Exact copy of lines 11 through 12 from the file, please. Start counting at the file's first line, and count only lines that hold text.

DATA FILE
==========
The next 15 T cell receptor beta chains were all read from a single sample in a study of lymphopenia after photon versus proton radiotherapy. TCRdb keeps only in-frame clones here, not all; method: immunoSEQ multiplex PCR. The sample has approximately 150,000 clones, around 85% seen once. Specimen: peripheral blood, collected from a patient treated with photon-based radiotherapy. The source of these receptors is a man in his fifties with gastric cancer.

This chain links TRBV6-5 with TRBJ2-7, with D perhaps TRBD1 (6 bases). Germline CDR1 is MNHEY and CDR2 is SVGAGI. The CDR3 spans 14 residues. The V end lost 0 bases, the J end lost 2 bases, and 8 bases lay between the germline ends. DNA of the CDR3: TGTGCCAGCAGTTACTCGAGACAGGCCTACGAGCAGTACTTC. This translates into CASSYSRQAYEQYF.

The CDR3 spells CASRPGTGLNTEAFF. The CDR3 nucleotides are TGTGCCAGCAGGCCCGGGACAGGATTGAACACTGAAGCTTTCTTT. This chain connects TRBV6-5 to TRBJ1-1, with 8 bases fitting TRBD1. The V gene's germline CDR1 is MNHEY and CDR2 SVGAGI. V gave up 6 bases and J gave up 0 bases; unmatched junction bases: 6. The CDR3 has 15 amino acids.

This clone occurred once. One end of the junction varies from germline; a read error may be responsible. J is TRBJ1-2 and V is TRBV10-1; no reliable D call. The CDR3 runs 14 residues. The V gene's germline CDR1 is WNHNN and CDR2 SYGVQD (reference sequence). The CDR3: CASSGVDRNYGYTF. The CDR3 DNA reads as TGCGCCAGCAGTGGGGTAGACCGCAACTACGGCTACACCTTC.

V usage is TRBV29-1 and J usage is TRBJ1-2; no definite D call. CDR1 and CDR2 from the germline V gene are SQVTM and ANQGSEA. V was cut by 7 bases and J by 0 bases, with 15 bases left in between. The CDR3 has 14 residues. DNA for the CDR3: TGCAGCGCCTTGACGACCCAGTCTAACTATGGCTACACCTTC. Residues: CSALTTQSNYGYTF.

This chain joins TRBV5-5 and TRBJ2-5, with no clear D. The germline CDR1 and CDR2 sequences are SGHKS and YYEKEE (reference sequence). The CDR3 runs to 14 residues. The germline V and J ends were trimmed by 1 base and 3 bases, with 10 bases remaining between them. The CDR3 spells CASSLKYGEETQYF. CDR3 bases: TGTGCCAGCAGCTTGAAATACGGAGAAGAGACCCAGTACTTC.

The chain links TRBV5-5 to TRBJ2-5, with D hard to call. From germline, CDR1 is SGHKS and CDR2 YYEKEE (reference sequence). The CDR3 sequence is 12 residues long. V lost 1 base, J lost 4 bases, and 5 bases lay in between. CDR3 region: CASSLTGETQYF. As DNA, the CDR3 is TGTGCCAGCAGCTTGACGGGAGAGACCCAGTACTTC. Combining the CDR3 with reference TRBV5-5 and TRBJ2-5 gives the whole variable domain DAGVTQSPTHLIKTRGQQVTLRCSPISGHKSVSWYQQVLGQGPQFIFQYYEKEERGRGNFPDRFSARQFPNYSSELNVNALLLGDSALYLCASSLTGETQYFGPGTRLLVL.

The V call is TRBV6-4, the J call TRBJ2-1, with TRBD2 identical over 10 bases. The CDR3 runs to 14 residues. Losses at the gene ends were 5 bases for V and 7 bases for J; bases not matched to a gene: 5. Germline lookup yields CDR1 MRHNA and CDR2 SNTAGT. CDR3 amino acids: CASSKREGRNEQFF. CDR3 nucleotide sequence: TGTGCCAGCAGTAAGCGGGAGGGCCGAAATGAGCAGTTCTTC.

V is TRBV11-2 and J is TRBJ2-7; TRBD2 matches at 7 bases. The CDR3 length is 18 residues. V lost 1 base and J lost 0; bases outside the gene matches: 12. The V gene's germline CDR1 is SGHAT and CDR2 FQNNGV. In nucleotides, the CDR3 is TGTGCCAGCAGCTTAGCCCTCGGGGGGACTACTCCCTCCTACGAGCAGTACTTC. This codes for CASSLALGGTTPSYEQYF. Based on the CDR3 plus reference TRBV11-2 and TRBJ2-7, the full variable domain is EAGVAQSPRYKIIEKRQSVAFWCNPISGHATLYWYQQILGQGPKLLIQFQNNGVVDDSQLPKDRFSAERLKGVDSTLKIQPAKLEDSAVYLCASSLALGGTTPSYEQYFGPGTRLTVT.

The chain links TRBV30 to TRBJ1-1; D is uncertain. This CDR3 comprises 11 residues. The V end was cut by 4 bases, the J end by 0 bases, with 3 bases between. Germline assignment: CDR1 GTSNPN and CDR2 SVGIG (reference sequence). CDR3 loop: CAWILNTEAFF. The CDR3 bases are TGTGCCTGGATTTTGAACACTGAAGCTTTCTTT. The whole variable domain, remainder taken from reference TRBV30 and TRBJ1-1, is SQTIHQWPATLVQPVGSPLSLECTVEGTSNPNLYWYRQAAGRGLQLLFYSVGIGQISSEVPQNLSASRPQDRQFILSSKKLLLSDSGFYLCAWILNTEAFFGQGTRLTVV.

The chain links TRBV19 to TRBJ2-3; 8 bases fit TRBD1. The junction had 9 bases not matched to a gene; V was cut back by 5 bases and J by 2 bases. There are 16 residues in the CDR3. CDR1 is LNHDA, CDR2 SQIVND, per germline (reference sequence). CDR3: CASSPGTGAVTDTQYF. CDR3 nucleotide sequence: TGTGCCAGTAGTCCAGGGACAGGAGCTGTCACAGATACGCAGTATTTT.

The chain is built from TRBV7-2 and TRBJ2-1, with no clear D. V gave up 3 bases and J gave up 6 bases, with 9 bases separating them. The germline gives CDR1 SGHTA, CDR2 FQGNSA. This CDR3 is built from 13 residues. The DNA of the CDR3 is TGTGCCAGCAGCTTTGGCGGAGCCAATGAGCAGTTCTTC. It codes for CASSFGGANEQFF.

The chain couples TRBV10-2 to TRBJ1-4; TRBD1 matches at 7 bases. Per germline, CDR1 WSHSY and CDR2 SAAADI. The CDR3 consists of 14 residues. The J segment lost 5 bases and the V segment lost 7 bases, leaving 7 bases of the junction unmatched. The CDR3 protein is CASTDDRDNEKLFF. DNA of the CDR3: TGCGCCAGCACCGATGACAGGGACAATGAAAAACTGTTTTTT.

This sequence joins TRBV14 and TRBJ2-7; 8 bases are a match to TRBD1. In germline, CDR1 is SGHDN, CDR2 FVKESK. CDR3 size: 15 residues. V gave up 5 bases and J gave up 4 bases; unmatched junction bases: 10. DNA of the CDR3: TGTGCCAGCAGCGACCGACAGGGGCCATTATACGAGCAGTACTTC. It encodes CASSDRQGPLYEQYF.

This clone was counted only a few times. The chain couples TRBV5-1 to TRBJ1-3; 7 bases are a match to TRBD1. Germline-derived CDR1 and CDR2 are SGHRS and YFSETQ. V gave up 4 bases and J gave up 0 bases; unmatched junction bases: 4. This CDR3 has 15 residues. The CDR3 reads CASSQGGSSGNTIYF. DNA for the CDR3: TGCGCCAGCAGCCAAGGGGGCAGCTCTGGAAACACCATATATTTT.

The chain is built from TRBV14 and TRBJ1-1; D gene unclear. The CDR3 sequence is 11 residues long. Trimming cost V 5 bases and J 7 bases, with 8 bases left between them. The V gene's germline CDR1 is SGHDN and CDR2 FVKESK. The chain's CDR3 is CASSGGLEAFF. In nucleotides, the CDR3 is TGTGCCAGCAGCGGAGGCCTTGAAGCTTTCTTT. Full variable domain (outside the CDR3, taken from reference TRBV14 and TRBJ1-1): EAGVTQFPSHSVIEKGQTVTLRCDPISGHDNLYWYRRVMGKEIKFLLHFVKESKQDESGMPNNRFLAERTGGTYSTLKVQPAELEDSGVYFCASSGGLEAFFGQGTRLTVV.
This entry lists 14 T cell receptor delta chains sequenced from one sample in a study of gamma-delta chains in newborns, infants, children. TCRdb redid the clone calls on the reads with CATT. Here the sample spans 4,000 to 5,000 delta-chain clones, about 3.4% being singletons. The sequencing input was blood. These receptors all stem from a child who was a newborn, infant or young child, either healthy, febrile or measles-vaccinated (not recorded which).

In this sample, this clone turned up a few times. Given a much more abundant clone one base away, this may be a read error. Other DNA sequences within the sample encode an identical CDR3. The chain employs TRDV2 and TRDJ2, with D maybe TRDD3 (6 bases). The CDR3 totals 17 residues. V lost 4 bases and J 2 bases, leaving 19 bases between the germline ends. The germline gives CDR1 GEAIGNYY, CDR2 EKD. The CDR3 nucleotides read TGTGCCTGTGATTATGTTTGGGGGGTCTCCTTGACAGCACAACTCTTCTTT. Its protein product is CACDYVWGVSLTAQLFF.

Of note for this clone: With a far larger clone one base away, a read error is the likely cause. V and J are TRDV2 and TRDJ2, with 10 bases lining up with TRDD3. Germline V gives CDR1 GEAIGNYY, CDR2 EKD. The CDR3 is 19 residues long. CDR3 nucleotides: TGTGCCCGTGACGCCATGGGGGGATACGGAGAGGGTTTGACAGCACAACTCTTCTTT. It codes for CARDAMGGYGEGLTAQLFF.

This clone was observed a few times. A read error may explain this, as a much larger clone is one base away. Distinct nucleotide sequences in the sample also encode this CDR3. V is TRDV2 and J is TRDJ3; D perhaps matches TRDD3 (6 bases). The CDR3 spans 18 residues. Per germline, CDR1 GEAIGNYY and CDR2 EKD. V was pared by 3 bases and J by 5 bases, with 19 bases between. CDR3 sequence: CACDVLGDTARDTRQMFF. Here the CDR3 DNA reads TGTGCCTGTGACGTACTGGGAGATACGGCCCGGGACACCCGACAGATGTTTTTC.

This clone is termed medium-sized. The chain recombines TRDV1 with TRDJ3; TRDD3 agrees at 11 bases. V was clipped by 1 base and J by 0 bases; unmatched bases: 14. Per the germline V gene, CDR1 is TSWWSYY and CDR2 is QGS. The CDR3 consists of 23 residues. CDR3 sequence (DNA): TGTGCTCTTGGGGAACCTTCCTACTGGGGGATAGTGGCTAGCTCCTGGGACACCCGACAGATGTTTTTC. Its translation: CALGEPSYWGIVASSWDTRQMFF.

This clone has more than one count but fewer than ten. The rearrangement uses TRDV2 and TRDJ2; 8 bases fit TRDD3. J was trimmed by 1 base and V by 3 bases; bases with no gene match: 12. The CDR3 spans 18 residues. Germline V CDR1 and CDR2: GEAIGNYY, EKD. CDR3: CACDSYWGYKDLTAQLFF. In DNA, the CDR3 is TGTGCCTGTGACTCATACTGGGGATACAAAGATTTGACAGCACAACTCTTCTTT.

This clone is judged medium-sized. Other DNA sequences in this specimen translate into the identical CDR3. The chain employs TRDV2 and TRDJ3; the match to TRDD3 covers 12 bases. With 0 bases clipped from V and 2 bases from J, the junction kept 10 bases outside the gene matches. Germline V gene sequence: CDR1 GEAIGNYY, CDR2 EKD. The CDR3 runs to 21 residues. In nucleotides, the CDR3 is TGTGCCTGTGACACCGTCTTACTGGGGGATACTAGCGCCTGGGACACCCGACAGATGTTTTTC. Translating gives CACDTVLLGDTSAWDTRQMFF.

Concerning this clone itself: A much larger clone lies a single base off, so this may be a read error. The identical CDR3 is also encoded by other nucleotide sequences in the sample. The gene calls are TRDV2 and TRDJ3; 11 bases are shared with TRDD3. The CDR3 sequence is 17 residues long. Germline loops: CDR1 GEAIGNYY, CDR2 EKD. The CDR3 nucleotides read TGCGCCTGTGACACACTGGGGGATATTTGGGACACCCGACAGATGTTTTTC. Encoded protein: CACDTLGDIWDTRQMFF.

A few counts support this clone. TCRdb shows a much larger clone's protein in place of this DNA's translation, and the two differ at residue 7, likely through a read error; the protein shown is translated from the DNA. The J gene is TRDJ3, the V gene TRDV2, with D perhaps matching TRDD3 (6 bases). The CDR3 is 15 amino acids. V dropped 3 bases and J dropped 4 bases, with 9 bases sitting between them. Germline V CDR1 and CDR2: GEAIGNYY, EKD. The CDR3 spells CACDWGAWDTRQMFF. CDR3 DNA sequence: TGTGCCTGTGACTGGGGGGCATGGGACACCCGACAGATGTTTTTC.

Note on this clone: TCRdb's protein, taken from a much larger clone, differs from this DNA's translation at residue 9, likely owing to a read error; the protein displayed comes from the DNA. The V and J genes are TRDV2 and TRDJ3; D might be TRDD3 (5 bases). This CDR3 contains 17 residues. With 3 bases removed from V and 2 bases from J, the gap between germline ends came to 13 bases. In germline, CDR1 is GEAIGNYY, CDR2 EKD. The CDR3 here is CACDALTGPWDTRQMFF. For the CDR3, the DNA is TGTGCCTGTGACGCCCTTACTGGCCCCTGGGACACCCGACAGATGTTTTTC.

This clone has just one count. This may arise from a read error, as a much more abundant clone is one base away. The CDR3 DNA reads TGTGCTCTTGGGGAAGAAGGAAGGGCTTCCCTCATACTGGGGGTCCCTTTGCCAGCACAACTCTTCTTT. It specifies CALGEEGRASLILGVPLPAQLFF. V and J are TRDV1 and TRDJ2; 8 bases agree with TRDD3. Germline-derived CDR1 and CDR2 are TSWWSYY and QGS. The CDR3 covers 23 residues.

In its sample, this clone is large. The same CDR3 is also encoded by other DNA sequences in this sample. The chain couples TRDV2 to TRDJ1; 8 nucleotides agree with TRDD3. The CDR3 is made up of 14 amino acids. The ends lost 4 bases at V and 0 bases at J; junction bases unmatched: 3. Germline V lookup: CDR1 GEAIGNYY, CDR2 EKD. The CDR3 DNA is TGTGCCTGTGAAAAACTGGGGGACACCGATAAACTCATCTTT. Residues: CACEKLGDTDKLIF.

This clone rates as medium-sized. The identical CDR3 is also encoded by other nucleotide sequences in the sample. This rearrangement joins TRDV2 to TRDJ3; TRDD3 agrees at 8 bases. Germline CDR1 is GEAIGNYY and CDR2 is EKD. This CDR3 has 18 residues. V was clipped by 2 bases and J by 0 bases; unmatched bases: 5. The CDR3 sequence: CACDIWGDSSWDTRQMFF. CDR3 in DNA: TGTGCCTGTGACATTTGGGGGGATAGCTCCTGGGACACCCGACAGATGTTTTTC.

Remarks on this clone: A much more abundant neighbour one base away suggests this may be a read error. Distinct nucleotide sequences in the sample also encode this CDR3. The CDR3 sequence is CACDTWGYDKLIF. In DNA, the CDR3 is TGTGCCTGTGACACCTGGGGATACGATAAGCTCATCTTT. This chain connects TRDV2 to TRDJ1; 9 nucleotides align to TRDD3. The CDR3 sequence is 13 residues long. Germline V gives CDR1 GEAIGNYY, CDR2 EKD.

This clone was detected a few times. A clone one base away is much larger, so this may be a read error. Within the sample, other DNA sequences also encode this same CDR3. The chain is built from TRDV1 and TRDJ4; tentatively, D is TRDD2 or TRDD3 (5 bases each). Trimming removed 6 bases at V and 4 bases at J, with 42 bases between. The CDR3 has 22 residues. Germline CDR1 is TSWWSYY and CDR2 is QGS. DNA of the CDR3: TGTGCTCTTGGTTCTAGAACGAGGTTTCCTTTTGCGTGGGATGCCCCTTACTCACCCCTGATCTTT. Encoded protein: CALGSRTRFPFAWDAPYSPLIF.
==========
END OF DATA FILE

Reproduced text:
The chain links TRBV19 to TRBJ2-3; 8 bases fit TRBD1. The junction had 9 bases not matched to a gene; V was cut back by 5 bases and J by 2 bases. There are 16 residues in the CDR3. CDR1 is LNHDA, CDR2 SQIVND, per germline (reference sequence). CDR3: CASSPGTGAVTDTQYF. CDR3 nucleotide sequence: TGTGCCAGTAGTCCAGGGACAGGAGCTGTCACAGATACGCAGTATTTT.

The chain is built from TRBV7-2 and TRBJ2-1, with no clear D. V gave up 3 bases and J gave up 6 bases, with 9 bases separating them. The germline gives CDR1 SGHTA, CDR2 FQGNSA. This CDR3 is built from 13 residues. The DNA of the CDR3 is TGTGCCAGCAGCTTTGGCGGAGCCAATGAGCAGTTCTTC. It codes for CASSFGGANEQFF.